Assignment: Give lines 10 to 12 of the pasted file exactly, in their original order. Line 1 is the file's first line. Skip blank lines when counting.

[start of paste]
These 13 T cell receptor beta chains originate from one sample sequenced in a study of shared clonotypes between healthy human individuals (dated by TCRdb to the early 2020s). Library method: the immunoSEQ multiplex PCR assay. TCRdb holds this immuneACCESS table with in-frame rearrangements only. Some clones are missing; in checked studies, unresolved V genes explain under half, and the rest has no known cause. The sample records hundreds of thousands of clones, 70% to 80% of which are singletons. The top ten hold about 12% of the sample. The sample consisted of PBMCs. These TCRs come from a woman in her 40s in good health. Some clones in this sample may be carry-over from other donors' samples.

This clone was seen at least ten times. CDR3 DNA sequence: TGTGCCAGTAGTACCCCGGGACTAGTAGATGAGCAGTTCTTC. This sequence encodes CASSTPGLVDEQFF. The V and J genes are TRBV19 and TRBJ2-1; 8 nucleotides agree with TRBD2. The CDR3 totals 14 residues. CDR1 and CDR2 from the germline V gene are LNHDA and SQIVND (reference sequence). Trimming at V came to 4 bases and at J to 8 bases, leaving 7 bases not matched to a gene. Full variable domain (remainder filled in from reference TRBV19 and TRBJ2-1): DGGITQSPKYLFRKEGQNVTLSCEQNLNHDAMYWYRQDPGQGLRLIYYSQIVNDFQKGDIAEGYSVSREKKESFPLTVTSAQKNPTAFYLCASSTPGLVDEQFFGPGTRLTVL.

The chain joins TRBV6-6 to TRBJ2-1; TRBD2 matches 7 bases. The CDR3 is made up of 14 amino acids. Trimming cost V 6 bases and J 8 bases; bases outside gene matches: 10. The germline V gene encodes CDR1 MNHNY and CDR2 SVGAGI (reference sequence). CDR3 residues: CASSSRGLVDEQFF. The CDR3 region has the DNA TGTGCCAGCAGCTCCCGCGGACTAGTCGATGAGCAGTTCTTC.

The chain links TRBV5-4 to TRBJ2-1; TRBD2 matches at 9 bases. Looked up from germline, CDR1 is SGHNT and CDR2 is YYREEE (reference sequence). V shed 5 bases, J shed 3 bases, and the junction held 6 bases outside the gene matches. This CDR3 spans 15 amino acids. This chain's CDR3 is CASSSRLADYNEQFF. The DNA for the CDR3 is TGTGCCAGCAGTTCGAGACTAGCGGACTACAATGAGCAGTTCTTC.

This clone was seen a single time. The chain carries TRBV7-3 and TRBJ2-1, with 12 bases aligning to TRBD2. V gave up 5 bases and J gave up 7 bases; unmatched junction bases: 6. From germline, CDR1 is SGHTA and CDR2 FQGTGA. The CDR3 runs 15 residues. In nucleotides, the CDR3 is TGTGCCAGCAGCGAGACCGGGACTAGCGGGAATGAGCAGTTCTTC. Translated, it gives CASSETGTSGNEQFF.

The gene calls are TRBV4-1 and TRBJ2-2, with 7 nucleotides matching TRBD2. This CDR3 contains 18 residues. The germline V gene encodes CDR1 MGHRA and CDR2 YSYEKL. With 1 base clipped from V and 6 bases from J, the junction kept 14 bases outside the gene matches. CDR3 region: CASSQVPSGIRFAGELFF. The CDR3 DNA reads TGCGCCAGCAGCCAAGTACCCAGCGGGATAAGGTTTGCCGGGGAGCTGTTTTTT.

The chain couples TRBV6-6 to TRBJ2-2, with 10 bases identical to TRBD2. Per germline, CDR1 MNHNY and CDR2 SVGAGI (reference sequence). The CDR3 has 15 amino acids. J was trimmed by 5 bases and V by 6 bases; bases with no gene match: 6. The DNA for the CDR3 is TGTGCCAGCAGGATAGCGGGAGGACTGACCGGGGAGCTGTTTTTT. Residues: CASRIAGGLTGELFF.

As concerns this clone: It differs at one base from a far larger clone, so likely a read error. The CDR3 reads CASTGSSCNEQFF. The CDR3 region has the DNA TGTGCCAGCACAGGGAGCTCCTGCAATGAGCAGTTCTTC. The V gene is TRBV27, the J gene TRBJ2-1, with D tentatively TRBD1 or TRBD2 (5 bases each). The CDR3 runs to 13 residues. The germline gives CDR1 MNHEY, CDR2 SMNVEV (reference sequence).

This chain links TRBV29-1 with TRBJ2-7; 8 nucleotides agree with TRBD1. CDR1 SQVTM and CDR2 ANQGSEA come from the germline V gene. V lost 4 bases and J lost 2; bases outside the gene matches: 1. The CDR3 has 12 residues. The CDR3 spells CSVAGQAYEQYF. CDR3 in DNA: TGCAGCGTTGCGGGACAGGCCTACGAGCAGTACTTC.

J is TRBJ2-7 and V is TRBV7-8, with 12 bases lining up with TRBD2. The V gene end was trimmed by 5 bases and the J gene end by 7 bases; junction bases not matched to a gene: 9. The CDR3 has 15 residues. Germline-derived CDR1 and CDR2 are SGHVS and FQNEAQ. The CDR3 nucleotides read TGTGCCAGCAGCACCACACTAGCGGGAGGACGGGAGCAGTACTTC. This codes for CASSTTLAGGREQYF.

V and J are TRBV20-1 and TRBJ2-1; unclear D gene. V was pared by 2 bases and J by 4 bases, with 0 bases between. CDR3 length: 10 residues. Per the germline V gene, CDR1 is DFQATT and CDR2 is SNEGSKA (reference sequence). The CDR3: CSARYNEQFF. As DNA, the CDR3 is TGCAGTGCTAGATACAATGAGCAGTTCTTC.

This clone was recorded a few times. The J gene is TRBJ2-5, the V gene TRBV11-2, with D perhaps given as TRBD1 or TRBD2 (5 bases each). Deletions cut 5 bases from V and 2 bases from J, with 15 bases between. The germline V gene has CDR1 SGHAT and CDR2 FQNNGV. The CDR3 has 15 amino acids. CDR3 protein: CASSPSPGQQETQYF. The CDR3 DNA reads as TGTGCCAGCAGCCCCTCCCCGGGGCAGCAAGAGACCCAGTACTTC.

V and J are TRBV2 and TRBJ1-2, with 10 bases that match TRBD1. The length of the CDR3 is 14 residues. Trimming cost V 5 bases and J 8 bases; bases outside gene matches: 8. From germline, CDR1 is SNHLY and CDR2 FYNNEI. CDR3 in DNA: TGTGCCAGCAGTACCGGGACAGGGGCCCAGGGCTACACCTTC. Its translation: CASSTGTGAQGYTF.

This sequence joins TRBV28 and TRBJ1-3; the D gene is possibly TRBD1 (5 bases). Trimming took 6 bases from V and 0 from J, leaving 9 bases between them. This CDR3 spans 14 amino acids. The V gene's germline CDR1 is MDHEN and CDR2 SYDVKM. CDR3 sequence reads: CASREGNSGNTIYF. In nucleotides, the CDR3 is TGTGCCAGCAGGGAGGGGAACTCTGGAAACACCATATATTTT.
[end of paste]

J is TRBJ2-7 and V is TRBV7-8, with 12 bases lining up with TRBD2. The V gene end was trimmed by 5 bases and the J gene end by 7 bases; junction bases not matched to a gene: 9. The CDR3 has 15 residues. Germline-derived CDR1 and CDR2 are SGHVS and FQNEAQ. The CDR3 nucleotides read TGTGCCAGCAGCACCACACTAGCGGGAGGACGGGAGCAGTACTTC. This codes for CASSTTLAGGREQYF.

V and J are TRBV20-1 and TRBJ2-1; unclear D gene. V was pared by 2 bases and J by 4 bases, with 0 bases between. CDR3 length: 10 residues. Per the germline V gene, CDR1 is DFQATT and CDR2 is SNEGSKA (reference sequence). The CDR3: CSARYNEQFF. As DNA, the CDR3 is TGCAGTGCTAGATACAATGAGCAGTTCTTC.

This clone was recorded a few times. The J gene is TRBJ2-5, the V gene TRBV11-2, with D perhaps given as TRBD1 or TRBD2 (5 bases each). Deletions cut 5 bases from V and 2 bases from J, with 15 bases between. The germline V gene has CDR1 SGHAT and CDR2 FQNNGV. The CDR3 has 15 amino acids. CDR3 protein: CASSPSPGQQETQYF. The CDR3 DNA reads as TGTGCCAGCAGCCCCTCCCCGGGGCAGCAAGAGACCCAGTACTTC.